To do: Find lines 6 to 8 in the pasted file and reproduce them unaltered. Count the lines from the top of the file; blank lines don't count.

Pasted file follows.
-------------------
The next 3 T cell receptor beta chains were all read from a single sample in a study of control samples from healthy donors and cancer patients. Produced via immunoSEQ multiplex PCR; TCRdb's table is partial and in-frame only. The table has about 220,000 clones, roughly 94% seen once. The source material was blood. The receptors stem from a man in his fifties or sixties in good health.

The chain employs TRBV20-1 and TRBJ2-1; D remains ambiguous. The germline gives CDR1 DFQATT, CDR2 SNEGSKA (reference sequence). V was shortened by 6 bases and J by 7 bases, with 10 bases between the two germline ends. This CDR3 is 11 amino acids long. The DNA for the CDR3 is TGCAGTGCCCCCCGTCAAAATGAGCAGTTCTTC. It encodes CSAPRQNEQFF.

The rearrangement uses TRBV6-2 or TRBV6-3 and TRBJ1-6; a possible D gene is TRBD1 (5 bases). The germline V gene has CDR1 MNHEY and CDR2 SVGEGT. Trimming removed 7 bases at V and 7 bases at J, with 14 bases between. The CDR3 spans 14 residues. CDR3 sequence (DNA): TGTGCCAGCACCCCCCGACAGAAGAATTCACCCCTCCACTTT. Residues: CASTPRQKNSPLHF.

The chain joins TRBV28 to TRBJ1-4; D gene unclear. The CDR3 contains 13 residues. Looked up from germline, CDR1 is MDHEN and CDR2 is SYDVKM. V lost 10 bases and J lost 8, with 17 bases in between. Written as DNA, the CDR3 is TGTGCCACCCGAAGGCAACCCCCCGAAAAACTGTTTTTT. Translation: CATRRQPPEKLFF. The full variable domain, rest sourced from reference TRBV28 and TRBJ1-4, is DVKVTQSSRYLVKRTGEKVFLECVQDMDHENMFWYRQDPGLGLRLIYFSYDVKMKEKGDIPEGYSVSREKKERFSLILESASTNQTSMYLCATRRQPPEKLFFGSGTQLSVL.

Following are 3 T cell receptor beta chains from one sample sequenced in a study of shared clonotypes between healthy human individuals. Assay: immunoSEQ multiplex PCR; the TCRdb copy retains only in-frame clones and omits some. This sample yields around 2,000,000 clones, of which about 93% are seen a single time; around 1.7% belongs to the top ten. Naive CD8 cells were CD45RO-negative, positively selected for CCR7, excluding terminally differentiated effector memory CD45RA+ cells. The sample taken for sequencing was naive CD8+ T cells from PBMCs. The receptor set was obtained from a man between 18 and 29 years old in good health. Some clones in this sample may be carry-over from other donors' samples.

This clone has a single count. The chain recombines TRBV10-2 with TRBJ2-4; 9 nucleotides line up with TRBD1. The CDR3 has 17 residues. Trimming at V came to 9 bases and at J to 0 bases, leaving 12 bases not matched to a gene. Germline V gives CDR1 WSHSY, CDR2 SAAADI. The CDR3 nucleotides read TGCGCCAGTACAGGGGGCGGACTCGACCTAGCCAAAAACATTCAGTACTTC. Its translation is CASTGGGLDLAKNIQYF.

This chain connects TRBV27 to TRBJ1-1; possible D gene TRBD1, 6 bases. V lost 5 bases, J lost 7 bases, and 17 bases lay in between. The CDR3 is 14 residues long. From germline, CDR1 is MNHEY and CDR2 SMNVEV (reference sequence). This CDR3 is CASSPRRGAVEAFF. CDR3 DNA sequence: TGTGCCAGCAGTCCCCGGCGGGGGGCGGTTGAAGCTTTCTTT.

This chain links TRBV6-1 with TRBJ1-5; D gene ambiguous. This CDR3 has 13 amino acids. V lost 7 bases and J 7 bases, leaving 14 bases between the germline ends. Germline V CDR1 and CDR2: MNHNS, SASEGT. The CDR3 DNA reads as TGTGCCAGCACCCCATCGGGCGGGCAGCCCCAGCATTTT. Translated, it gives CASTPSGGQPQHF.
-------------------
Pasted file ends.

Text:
This clone has a single count. The chain recombines TRBV10-2 with TRBJ2-4; 9 nucleotides line up with TRBD1. The CDR3 has 17 residues. Trimming at V came to 9 bases and at J to 0 bases, leaving 12 bases not matched to a gene. Germline V gives CDR1 WSHSY, CDR2 SAAADI. The CDR3 nucleotides read TGCGCCAGTACAGGGGGCGGACTCGACCTAGCCAAAAACATTCAGTACTTC. Its translation is CASTGGGLDLAKNIQYF.

This chain connects TRBV27 to TRBJ1-1; possible D gene TRBD1, 6 bases. V lost 5 bases, J lost 7 bases, and 17 bases lay in between. The CDR3 is 14 residues long. From germline, CDR1 is MNHEY and CDR2 SMNVEV (reference sequence). This CDR3 is CASSPRRGAVEAFF. CDR3 DNA sequence: TGTGCCAGCAGTCCCCGGCGGGGGGCGGTTGAAGCTTTCTTT.

This chain links TRBV6-1 with TRBJ1-5; D gene ambiguous. This CDR3 has 13 amino acids. V lost 7 bases and J 7 bases, leaving 14 bases between the germline ends. Germline V CDR1 and CDR2: MNHNS, SASEGT. The CDR3 DNA reads as TGTGCCAGCACCCCATCGGGCGGGCAGCCCCAGCATTTT. Translated, it gives CASTPSGGQPQHF.